All four quadriceps are powerful extensors of the knee joint. They are crucial in walking, running, jumping and squatting. Because rectus femurs attaches to the ilium, it is also a flexor of the hip. This action is crucial to walking or running as it swings the leg forward into the next step. The quadriceps, specifically the vastus medialis, plays the important role of stabilising the patella and the knee joint.

The quadriceps is trained by several leg exercises. Effective exercises include the squat and leg-press. The leg extension exercise will target just the quadricep muscles.

Calf Muscle

The triceps surae (from Latin caput and sura. "three-headed calf [muscle]") is a pair of muscles located at the calf - the gastrocnemius and the soleus. These muscles both insert into the calcaneus, the bone of the heel of the human foot, and form the major part of the muscle of the back part of the lower leg, commonly known as the calf muscle.

The triceps surae is connected to the foot through the Achilles tendon, and has 3 heads deriving from the 2 major masses of muscle.

The superficial portion (the gastrocnemius) gives off 2 heads attaching to the base of the femur directly above the knee. The deep mass of muscle (the soleus) forms the remaining head which attaches to the superior posterior area of the tibia. The triceps surae is innervated by the tibial nerve, specifically, nerve roots L5-S2.

Contraction of the triceps surae induce plantar flexion and stabilisation of the ankle complex in the transverse plane. Functional activities include primarily stabilisation during movement like walking and running and power jumping.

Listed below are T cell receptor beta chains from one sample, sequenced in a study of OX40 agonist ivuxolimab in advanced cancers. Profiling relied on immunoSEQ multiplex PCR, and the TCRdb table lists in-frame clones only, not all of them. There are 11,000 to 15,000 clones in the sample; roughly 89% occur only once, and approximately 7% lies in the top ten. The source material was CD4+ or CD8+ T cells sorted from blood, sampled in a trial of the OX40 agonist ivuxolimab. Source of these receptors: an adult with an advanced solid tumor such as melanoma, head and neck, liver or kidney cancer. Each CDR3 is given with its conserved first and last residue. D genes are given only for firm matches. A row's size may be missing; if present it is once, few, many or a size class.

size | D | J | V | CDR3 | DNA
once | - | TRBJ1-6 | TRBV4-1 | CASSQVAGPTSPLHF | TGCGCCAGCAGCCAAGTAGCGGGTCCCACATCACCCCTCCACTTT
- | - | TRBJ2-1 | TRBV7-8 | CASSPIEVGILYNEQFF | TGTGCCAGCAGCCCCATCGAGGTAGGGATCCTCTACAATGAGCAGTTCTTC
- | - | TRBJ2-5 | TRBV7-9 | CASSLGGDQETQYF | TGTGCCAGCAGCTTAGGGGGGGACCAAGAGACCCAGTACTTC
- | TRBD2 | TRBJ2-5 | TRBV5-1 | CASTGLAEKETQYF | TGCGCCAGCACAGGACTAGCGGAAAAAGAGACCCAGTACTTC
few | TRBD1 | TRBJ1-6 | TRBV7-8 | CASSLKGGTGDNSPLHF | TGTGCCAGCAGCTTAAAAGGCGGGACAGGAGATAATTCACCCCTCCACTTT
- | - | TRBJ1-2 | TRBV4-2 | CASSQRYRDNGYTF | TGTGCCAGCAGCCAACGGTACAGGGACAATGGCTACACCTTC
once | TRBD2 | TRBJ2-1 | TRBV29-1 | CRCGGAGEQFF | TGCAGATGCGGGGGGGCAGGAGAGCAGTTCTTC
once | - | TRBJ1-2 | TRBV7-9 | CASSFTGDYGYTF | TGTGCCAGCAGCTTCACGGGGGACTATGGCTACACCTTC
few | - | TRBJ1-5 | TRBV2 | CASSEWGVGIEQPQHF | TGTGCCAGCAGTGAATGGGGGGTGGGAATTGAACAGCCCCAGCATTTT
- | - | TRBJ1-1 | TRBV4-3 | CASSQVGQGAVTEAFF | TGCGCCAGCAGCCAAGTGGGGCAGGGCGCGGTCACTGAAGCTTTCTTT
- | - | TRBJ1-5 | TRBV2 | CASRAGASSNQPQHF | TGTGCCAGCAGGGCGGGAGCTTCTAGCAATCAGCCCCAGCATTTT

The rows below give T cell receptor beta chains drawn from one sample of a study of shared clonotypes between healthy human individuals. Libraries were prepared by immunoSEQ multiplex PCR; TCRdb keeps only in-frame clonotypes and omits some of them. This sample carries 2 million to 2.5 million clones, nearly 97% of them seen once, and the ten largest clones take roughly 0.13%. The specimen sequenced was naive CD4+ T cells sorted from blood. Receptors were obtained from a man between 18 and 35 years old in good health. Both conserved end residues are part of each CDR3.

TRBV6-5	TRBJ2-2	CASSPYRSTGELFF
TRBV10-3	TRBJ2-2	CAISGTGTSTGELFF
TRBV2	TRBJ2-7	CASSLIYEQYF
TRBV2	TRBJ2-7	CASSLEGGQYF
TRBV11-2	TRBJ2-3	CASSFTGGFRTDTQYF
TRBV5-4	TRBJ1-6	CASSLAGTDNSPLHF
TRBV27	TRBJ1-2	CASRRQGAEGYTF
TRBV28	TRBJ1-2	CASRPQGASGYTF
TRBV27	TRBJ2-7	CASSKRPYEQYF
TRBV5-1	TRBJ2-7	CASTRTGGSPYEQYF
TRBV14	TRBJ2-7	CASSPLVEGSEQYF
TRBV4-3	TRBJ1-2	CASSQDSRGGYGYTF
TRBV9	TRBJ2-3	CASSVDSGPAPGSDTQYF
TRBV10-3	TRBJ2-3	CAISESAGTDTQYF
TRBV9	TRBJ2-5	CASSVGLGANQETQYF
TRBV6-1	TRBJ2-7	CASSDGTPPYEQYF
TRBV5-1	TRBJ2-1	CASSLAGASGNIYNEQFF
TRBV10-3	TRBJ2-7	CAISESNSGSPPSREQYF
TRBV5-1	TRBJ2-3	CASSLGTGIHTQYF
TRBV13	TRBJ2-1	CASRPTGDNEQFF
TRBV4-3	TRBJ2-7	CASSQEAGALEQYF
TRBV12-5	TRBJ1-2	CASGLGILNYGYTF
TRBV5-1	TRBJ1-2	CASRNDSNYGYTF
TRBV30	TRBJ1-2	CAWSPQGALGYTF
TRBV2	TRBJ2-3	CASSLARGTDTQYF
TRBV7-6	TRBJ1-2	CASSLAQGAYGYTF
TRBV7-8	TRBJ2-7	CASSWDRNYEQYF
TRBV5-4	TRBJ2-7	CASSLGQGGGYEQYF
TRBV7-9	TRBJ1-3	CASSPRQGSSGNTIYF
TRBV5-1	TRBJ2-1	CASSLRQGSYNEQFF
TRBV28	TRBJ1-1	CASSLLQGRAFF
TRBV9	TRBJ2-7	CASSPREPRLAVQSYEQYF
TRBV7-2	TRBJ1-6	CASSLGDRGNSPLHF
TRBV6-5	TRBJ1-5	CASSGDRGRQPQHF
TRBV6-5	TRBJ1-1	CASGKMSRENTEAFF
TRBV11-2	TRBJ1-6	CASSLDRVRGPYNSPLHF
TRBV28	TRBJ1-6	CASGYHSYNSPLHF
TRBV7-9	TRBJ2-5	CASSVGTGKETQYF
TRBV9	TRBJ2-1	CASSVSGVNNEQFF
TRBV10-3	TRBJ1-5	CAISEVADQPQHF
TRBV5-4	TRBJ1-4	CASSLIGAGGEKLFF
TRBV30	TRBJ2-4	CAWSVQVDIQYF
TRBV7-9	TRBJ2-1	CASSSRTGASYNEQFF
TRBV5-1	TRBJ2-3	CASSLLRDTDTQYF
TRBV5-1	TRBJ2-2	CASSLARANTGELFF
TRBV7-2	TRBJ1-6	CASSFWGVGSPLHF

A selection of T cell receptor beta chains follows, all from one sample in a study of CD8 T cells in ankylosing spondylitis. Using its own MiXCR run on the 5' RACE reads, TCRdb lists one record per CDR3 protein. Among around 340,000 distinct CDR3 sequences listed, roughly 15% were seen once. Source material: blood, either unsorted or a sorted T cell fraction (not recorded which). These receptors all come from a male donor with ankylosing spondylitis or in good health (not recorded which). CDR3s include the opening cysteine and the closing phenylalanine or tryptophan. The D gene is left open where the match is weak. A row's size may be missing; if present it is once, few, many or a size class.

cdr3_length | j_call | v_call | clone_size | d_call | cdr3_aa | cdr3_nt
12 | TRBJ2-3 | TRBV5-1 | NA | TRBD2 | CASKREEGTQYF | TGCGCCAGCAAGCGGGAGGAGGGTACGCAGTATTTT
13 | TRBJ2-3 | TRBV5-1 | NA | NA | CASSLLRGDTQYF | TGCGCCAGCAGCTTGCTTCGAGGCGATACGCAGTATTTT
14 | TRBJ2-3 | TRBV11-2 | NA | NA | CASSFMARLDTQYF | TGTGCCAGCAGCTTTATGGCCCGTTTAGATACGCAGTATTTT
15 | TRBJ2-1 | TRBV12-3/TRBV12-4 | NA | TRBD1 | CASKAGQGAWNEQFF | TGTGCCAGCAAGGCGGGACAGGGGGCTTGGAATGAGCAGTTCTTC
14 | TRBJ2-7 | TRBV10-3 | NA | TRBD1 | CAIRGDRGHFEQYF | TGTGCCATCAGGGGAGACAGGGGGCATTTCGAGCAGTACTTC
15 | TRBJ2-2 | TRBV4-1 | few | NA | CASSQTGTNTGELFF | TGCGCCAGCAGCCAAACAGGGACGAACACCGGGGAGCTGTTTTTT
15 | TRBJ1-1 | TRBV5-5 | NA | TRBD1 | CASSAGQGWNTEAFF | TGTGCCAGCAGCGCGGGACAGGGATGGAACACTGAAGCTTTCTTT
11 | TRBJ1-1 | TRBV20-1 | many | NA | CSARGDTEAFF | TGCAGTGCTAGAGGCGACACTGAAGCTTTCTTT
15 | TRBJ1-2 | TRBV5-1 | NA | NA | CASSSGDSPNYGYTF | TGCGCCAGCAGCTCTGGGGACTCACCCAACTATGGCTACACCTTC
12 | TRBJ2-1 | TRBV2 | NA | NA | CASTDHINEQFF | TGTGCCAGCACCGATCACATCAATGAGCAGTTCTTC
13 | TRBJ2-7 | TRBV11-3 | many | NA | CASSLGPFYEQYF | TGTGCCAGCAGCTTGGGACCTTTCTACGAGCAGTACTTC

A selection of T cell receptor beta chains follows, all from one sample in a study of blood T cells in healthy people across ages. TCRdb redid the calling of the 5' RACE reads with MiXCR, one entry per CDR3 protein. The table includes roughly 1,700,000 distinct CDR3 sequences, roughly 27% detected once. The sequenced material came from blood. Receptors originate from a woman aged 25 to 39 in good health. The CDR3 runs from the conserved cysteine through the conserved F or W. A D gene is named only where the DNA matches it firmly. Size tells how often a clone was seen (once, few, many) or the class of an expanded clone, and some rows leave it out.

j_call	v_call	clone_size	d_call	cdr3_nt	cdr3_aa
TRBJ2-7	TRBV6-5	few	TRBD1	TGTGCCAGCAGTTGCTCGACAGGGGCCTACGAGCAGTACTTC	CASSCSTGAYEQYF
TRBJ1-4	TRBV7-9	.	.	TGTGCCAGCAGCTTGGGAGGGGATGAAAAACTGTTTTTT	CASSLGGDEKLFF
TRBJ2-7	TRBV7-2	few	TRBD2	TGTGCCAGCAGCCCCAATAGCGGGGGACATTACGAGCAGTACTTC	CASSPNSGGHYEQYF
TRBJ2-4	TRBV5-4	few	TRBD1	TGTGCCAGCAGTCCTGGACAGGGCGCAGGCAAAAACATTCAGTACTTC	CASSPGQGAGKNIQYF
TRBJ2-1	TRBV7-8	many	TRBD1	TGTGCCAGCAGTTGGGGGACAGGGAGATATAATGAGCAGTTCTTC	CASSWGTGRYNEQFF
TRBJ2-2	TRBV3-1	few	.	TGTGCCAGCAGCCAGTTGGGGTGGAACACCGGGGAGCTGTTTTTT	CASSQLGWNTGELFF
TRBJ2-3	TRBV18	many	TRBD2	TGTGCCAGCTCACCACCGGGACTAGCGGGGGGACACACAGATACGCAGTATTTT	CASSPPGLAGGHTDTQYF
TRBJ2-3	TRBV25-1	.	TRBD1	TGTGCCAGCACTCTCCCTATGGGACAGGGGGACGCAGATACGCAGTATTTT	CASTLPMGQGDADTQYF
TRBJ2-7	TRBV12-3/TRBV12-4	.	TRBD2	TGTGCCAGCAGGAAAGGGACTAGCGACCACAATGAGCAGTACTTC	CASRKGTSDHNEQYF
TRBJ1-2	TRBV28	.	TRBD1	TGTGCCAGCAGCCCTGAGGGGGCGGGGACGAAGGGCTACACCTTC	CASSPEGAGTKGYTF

Exercises to train the calf muscles are standing and seated calf raises.

Hamstrings

The Hamstrings are comprised of three separate muscles: the Biceps Femoris, Semitendinosus and Semimembranosus.

These muscles originate just underneath the Gluteus Maximus (buttocks) on the pelvic bone and attach on the tibia (top of one of the lower leg bone).

The Hamstrings are primarily fast-twitch muscles, responding to low reps and powerful movements.

The hamstrings cross and act upon two joints - the hip and the knee. The primary functions of the Hamstrings are knee flexion (bringing the heel towards the buttocks) and hip extension (moving the leg to the rear). Semitendinosus and semimembranosus extend the hip when the trunk is fixed; they also flex the knee and medially (inwardly) rotate the lower leg when the knee is bent. The long head of the biceps femoris extends the hip as when beginning to walk; both short and long heads flex the knee and laterally (outwardly) rotates the lower leg when the knee is bent.

The hamstrings play a crucial role in many daily activities, such as, walking, running, jumping, and controlling some movement in the trunk. In walking, they are most important as working against the quadriceps in the deceleration of knee extension.

In strength training, squats, knee curls and the stiff legged dead-lift are combined with other lower body exercises to develop the hamstrings.

Stretch the hamstring by performing the "sit and reach".